I predict greater involvement of politicians and regulators in the years to come in the content, ratings, security and privacy of the technology.

This will bring significant challenges (as we’ve seen with the latest laws on security) but ultimately will be a good thing in a society that is as sensible and ethical as Australia.

(Related Article: Bold Predictions For The Future Of Work In Australia).

Arielle: Earlier this year, Deloitte conducted a study that examined the readiness of global executives to navigate the Fourth Industrial Revolution.

Specific to Australia, you shared in a LinkedIn article that only 2% of Australian CEOs felt they had enough of an understanding of what the fourth industrial revolution meant to them. 

Let’s talk about what this indicates for these executives’ career potential. Here’s more context for the conversation.

Management guru John Hagel cites 3 career area opportunities that will thrive in Industry 4.0: Crafts people, Coaches (such as wellness or leadership) and a third one he calls “Composers of Experiences”.

An example of this he shares is AirBnB.

And you, in your interview with ACS CEO Andrew Johnson, reference the T-shaped professional who is both broad and deep.

How can very senior people, who have perhaps gotten pigeon-holed by their own past successes, reinvent themselves?

RH: This is a big deal. We need our senior people to get across the next wave of technology.

It is amazingly easy to pick up, but it requires a sense of play, being willing to try things out and get involved with the different technologies.

You can’t manage Industry 4.0 as a project, you have to experience the new working environments, IoT technologies and try out making things using additive manufacturing.

Arielle: What advice from your own career can you share to help these executives understand this career challenge?

RH: It’s not about the CV, it’s about the experiences. I never wait for the strategic opportunity, I try to look at how I can do whatever is in front of me in a better way and learn from it.

Arielle: While we’re on the topic, let’s delve into your personal career a bit more.

How has your passion for (and degree in) physics influenced your career trajectory?

RH: In many ways my career actually started with a passion for computing, prior to studying physics, as a teenager when I saw the first generation of home microcomputers and managed to convince a local business to hire me to program theirs!

Back to your question about my degree, I have always believed that transformation and innovation (digital or not) is about the juxtaposition of ideas from different areas.

My background in physics sparked my passion for the information economy, which borrows many concepts from physics. To this day, I continue to look for interesting ideas in science which can be applied in business.

Arielle: Was there a particularly defining moment (or perhaps an outstanding mentor) that brought you to where you are now?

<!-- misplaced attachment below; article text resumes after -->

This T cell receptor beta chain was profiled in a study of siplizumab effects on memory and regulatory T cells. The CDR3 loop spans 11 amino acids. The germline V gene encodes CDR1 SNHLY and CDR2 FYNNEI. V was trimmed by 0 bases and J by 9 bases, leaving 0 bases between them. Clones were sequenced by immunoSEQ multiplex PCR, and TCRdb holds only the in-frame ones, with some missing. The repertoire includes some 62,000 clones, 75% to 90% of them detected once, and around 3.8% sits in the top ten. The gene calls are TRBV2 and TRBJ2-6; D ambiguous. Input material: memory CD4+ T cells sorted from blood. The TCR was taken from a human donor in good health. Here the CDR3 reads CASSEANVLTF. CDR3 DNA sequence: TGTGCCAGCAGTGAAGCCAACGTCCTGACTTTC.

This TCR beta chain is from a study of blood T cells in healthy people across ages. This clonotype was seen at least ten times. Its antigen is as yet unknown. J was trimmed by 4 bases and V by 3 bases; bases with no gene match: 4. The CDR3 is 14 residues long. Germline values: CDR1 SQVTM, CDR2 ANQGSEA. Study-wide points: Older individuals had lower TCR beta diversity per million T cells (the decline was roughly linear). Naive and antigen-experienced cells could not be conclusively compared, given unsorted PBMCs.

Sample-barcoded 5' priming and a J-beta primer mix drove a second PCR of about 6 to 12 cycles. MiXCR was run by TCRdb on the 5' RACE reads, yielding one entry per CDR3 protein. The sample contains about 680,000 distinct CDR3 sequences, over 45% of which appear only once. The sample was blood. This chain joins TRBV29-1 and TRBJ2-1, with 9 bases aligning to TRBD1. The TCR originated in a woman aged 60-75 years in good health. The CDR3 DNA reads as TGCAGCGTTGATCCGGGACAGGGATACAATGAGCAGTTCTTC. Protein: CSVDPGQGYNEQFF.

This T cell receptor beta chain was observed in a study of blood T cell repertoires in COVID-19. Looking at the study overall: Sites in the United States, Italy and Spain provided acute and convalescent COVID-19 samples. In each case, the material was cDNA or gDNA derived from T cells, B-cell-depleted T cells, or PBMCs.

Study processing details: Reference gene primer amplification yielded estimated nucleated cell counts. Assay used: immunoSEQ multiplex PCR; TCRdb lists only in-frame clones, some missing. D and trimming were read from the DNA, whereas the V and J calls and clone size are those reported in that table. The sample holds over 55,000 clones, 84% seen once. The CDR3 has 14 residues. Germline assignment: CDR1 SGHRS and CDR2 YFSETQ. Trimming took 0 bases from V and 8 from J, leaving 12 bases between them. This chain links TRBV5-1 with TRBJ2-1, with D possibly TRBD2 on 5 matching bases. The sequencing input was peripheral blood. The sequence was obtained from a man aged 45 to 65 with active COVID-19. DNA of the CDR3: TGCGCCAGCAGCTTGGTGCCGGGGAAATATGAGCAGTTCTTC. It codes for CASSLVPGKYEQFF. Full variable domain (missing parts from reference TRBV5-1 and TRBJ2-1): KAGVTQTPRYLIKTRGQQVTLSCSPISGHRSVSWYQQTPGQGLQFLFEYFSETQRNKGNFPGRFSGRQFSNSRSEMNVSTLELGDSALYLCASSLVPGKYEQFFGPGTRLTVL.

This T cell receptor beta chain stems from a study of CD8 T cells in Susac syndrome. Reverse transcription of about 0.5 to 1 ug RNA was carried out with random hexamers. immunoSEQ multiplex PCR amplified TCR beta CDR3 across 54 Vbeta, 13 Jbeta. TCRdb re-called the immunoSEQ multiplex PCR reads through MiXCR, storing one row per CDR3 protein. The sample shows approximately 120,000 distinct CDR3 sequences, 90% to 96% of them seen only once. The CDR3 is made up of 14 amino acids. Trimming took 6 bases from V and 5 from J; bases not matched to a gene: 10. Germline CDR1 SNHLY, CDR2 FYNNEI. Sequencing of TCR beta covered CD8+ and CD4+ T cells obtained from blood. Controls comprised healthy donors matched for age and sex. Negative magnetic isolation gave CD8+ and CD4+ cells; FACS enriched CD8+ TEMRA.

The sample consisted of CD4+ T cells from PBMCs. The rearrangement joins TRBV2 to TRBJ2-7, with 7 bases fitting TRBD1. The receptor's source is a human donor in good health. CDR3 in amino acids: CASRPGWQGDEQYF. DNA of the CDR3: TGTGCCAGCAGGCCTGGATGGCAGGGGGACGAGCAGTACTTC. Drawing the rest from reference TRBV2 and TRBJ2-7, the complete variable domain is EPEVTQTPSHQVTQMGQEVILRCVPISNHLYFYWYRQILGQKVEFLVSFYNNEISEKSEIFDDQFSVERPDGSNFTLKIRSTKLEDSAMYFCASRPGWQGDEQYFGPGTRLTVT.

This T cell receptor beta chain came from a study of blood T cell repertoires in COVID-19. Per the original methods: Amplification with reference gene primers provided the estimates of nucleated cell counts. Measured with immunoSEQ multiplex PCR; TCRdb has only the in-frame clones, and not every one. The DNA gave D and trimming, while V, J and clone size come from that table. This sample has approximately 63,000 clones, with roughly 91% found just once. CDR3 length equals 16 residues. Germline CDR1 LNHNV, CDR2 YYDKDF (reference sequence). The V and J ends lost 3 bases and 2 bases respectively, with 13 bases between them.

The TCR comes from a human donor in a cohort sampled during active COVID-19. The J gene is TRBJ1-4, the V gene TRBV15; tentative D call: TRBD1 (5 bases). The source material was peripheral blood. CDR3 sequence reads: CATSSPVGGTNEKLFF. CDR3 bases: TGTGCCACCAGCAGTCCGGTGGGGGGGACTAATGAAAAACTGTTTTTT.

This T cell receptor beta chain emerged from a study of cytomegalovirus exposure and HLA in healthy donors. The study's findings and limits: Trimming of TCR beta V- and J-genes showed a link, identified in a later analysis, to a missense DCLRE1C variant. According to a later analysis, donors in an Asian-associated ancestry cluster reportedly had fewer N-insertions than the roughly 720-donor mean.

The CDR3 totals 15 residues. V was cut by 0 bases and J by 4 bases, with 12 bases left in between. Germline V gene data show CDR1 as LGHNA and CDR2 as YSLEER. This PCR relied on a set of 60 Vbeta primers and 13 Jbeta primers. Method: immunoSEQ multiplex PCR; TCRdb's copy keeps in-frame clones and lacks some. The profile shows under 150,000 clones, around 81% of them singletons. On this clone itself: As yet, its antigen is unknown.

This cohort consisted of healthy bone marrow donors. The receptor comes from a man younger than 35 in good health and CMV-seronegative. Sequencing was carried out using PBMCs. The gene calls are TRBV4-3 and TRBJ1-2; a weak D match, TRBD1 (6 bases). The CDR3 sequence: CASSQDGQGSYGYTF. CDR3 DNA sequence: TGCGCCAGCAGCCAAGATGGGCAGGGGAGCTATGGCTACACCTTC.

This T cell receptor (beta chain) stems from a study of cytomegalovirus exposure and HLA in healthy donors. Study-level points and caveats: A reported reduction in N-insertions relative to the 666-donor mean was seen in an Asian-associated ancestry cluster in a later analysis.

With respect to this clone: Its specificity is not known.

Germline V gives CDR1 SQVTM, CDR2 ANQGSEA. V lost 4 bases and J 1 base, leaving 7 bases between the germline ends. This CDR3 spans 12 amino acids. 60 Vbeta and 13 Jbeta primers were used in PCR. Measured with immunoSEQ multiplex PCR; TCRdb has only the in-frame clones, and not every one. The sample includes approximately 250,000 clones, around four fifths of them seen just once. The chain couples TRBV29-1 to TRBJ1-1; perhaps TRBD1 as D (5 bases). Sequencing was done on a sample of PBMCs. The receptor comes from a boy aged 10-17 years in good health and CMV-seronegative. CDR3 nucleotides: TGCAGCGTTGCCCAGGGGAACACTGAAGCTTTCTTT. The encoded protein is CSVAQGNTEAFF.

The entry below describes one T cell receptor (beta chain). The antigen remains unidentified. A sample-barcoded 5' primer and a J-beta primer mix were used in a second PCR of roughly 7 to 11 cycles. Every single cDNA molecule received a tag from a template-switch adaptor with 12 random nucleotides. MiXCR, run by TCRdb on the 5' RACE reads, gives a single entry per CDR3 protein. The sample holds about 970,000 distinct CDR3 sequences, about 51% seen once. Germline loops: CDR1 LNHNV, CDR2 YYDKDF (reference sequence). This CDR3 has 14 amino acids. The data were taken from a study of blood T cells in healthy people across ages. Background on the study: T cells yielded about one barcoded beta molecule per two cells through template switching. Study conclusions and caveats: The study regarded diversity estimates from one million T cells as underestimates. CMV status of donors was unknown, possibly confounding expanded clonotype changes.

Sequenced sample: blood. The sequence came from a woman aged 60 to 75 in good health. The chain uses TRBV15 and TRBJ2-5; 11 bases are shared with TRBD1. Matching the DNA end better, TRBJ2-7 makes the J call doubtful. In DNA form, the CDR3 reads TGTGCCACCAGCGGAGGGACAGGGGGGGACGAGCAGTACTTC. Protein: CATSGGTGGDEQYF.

RH: Actually, there was a defining event. Just as I was about to graduate from university, the recession of 1990 hit.

I was planning to get a traditional job or continue studying, but neither was possible (grad jobs disappeared overnight) or affordable (I needed to work part-time to pay my way).

I was left with no choice but to take a higher-risk approach of continuing to work with a small business working in pioneering IT. This turn of events was a positive for me.

The high-risk opportunity has always been more interesting to me, but I otherwise would have had difficulty convincing myself to take the leap.

Arielle: What has been the biggest challenge in your career thus far?

RH: Every step of my career has involved major challenges—whether it was convincing financial regulators at the turn of the century to store more data in a standardised form, reorganising Deloitte Consulting’s business model for the needs of this decade or helping some of our largest businesses take a leap into the digital unknown.

I’ve loved being a consultant for the simple reason that, done well, the profession brings the best capability in the world to each complex business problem.

Arielle: What advice do you have for Australia’s senior corporate leaders and entrepreneurs on future-proofing their careers?

RH: There is no low-risk future for any business or any of us as individuals.

Once you get over the idea of a change-free future, you can embrace risk and be optimistic that something interesting will come out of any path that you take.

Arielle: Anything else you would like to share about the future of digital and its influence on the future of work? Society?

RH: There is much that could go wrong in the future of technology. After all, much of what George Orwell predicted for 1984 has come to pass.

However, with sensible executives leading our best institutions, and starting our most innovative businesses, there is far more to be optimistic about than pessimistic.

Arielle: Rob, it’s been terrific speaking with you. Thanks for your time and let’s connect again in the future.

RH: Thank you. I look forward to it.